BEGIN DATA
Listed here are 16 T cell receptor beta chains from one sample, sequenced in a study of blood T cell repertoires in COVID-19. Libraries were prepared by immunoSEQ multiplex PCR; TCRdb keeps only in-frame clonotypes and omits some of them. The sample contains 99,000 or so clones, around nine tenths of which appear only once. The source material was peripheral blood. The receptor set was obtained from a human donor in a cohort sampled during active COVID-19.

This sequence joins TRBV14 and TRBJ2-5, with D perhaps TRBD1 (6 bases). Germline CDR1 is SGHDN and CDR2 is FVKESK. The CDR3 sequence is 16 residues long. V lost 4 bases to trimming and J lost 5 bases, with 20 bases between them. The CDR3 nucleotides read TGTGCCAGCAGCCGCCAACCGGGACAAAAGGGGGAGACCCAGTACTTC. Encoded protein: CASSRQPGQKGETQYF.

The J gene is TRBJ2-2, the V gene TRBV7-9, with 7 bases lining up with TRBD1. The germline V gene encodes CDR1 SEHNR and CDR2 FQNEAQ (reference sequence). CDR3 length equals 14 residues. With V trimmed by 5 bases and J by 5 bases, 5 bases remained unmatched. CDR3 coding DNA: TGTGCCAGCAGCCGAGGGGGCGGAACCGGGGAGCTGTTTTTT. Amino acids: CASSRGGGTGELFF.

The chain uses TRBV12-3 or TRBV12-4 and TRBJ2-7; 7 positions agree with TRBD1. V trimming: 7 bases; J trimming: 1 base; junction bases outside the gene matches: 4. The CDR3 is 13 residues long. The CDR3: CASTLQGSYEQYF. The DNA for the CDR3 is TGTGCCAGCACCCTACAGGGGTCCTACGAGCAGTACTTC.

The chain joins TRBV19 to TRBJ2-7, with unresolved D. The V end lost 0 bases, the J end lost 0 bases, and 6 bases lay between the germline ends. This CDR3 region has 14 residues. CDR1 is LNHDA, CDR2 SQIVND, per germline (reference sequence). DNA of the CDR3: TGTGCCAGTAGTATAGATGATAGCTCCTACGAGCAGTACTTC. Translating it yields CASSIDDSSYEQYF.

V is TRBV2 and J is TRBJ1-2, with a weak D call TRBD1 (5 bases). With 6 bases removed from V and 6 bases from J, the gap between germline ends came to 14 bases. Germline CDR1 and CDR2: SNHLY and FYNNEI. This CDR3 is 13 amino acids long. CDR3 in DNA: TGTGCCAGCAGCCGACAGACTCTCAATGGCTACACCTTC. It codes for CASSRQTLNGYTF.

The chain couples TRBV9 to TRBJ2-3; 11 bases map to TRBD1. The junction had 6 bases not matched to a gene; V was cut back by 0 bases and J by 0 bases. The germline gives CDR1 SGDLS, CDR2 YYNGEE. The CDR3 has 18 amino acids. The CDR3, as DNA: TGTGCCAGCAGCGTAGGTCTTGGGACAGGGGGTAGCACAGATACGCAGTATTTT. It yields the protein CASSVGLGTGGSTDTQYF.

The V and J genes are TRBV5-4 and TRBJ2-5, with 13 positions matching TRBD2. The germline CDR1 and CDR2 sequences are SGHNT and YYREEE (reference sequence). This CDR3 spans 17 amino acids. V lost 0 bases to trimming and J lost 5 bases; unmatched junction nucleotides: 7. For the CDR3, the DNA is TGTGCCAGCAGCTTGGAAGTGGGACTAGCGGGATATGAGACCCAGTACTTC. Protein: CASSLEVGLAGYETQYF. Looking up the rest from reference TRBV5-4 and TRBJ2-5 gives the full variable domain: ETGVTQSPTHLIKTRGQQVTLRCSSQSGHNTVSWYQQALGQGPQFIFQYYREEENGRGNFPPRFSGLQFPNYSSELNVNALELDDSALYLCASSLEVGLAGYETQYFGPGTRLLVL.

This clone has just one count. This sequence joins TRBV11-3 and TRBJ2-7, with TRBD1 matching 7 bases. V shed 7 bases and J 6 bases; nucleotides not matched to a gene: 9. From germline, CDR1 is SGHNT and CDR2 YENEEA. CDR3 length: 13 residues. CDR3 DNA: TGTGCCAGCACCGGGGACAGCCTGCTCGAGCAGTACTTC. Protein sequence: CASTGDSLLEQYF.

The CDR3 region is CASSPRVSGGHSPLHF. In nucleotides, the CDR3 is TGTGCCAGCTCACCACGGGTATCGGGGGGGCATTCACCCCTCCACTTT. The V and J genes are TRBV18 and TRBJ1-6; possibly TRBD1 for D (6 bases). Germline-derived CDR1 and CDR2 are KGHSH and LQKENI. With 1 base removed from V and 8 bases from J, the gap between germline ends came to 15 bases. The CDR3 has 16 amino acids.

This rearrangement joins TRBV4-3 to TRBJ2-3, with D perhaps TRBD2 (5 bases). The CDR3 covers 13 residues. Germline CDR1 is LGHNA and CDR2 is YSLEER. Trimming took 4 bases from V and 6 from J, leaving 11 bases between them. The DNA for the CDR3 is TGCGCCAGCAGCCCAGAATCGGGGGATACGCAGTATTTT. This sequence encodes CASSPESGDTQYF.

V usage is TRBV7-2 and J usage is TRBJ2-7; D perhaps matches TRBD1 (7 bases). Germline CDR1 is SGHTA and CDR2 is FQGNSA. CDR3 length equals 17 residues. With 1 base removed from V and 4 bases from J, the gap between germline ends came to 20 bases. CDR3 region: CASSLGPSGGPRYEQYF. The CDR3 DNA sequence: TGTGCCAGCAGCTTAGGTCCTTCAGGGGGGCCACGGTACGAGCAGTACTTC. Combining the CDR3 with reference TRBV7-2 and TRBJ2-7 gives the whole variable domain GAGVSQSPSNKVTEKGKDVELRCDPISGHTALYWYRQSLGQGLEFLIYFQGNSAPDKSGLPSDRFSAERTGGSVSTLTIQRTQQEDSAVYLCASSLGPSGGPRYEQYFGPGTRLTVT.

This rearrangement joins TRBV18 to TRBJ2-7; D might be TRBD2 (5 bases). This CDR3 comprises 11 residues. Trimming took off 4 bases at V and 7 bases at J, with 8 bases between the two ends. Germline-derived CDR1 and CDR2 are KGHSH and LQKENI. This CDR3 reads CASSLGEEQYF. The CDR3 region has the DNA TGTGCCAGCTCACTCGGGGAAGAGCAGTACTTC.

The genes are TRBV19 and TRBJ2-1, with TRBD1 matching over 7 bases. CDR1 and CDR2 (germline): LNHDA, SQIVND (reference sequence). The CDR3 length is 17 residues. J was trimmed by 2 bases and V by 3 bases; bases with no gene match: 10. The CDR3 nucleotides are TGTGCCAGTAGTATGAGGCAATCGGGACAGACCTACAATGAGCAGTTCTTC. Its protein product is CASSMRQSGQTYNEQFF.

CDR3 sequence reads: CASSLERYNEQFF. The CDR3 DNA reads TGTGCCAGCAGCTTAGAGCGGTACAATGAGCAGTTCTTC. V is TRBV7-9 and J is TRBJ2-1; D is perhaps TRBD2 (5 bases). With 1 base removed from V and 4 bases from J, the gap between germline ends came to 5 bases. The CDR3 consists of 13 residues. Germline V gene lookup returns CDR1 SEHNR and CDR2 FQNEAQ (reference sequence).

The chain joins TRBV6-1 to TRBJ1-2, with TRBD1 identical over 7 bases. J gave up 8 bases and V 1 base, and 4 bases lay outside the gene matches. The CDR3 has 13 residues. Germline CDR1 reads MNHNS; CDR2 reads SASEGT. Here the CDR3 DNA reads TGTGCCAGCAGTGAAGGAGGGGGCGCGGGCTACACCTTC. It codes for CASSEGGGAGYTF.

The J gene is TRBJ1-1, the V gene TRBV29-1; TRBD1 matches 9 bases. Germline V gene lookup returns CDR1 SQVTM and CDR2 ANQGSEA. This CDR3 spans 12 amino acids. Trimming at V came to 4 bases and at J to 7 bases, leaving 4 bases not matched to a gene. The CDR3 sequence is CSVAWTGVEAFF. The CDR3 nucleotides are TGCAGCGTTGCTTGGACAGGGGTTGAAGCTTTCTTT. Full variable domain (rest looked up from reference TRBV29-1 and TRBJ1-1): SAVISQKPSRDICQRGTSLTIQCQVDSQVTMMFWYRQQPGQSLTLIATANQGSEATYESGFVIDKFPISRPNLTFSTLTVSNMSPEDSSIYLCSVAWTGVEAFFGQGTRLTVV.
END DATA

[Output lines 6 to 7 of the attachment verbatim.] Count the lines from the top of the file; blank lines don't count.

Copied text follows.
V is TRBV2 and J is TRBJ1-2, with a weak D call TRBD1 (5 bases). With 6 bases removed from V and 6 bases from J, the gap between germline ends came to 14 bases. Germline CDR1 and CDR2: SNHLY and FYNNEI. This CDR3 is 13 amino acids long. CDR3 in DNA: TGTGCCAGCAGCCGACAGACTCTCAATGGCTACACCTTC. It codes for CASSRQTLNGYTF.

The chain couples TRBV9 to TRBJ2-3; 11 bases map to TRBD1. The junction had 6 bases not matched to a gene; V was cut back by 0 bases and J by 0 bases. The germline gives CDR1 SGDLS, CDR2 YYNGEE. The CDR3 has 18 amino acids. The CDR3, as DNA: TGTGCCAGCAGCGTAGGTCTTGGGACAGGGGGTAGCACAGATACGCAGTATTTT. It yields the protein CASSVGLGTGGSTDTQYF.